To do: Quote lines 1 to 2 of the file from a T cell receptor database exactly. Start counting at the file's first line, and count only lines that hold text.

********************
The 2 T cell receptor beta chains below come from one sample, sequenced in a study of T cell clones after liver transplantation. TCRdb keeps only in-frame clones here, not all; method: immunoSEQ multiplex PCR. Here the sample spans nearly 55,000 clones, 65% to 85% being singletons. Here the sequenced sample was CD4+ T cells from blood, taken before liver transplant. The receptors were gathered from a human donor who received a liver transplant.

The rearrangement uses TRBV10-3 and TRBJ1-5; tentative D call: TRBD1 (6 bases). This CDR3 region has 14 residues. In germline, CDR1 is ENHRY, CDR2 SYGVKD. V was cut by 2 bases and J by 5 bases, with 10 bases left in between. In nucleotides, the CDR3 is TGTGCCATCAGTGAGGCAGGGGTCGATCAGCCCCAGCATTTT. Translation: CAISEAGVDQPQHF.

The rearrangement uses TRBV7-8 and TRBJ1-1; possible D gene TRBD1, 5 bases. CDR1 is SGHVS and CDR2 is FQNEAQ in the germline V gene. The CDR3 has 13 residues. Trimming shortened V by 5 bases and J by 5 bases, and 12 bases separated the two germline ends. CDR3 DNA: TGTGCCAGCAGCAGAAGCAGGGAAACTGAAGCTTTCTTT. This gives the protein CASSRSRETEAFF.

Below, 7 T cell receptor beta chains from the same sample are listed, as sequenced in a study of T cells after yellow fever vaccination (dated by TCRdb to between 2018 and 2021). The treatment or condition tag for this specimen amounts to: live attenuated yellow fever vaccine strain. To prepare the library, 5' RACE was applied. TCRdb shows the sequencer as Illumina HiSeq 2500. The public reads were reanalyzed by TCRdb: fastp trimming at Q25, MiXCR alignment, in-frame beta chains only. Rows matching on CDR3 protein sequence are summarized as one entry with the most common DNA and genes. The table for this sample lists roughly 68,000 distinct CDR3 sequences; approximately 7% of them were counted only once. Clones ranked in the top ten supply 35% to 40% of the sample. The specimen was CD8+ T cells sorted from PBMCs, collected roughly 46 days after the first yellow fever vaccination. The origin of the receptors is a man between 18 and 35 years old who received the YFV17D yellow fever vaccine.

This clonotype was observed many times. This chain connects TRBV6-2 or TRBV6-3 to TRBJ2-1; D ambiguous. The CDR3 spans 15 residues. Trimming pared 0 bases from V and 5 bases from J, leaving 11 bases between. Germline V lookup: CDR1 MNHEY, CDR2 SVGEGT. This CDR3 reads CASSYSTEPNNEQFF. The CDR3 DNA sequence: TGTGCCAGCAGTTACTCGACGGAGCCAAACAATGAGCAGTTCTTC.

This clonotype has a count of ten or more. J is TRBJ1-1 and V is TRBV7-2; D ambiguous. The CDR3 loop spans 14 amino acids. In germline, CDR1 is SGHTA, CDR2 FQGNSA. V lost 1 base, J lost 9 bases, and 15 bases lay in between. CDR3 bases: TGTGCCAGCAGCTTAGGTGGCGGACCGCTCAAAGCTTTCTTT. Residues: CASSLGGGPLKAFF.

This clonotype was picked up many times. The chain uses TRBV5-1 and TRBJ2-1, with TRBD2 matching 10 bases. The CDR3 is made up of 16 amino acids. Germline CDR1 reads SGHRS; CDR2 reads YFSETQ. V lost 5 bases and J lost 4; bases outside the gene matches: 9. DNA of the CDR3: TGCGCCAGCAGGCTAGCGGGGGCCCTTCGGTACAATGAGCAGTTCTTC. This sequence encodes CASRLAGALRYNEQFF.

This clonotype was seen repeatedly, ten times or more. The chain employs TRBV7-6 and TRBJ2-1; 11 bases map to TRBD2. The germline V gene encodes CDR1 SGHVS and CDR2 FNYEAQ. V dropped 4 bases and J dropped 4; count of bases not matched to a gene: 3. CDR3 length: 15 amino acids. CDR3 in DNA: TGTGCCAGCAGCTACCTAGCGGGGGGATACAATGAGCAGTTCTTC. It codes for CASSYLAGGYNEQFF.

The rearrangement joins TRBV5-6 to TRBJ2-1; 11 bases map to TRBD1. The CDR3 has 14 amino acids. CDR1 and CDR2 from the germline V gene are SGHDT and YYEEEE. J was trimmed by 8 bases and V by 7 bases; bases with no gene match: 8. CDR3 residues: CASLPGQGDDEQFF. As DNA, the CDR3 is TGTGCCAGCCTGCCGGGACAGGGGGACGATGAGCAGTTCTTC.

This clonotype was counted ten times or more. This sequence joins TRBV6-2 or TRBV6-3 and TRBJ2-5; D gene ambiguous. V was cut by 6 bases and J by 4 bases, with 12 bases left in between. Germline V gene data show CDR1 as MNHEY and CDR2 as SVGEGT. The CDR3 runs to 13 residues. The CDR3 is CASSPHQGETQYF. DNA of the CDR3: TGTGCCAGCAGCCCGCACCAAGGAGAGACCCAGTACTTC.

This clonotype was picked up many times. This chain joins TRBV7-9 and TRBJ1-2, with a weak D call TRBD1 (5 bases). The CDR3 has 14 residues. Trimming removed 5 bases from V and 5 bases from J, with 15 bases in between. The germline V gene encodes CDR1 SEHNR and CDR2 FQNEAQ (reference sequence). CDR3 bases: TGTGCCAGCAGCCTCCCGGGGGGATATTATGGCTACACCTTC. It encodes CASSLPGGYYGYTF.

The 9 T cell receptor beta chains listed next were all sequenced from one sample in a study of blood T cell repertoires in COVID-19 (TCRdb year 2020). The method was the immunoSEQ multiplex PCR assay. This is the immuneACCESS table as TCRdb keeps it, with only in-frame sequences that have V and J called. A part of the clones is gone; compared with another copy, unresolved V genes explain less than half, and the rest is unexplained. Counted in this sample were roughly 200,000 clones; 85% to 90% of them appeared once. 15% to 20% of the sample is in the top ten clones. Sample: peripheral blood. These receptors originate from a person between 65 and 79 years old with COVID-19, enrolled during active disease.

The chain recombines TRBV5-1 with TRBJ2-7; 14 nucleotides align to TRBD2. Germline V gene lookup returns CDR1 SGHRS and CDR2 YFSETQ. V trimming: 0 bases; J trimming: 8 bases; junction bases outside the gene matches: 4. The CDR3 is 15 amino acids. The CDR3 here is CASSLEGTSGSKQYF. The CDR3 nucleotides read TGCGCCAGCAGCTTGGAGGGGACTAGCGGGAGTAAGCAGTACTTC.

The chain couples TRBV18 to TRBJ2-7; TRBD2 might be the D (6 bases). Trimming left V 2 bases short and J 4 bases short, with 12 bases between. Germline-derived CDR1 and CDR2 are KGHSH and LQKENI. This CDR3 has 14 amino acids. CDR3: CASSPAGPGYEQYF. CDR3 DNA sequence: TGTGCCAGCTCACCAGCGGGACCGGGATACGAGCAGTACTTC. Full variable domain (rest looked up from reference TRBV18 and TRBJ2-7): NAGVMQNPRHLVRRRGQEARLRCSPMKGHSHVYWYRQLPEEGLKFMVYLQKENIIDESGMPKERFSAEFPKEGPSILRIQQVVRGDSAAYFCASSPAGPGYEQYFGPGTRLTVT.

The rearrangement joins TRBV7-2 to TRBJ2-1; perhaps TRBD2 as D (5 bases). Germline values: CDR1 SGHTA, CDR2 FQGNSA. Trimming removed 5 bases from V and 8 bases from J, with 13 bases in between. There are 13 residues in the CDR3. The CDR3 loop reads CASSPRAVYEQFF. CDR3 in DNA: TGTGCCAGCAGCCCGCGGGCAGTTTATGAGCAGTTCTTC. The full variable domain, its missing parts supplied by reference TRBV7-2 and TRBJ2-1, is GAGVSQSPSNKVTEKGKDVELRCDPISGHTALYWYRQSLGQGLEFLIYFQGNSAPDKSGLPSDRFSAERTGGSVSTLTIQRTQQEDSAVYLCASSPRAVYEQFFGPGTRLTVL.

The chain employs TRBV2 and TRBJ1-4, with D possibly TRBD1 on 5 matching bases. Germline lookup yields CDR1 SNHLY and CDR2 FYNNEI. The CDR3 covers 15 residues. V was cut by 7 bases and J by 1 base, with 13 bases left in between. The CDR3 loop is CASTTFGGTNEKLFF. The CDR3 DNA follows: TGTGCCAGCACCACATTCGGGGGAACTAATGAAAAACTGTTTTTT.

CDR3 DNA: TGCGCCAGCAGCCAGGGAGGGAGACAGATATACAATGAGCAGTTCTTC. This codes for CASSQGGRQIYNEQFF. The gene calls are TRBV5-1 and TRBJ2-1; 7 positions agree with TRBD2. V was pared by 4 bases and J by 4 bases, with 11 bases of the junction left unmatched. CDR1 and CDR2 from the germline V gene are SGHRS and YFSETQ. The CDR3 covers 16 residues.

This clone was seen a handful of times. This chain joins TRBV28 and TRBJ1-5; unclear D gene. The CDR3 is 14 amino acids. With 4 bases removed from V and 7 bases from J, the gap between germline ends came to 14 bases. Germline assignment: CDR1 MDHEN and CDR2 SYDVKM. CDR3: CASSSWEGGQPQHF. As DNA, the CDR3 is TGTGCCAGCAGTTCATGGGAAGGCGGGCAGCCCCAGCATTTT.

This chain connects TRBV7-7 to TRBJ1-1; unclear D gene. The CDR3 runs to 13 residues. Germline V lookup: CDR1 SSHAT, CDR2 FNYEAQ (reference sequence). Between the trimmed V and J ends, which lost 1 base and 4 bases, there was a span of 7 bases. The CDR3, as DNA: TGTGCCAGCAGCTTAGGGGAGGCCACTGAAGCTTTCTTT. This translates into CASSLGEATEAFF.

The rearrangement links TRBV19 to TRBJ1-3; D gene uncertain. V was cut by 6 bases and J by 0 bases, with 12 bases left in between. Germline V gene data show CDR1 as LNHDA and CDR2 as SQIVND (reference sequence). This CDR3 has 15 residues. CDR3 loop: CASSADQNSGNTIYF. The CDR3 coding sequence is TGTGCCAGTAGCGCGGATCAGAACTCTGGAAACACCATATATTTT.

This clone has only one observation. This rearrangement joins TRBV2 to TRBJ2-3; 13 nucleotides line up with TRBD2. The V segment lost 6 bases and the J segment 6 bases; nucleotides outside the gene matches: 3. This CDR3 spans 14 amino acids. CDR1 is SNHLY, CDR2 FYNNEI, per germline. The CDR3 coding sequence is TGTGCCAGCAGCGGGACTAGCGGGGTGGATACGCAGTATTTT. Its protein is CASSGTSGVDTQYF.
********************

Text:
The 2 T cell receptor beta chains below come from one sample, sequenced in a study of T cell clones after liver transplantation. TCRdb keeps only in-frame clones here, not all; method: immunoSEQ multiplex PCR. Here the sample spans nearly 55,000 clones, 65% to 85% being singletons. Here the sequenced sample was CD4+ T cells from blood, taken before liver transplant. The receptors were gathered from a human donor who received a liver transplant.

The rearrangement uses TRBV10-3 and TRBJ1-5; tentative D call: TRBD1 (6 bases). This CDR3 region has 14 residues. In germline, CDR1 is ENHRY, CDR2 SYGVKD. V was cut by 2 bases and J by 5 bases, with 10 bases left in between. In nucleotides, the CDR3 is TGTGCCATCAGTGAGGCAGGGGTCGATCAGCCCCAGCATTTT. Translation: CAISEAGVDQPQHF.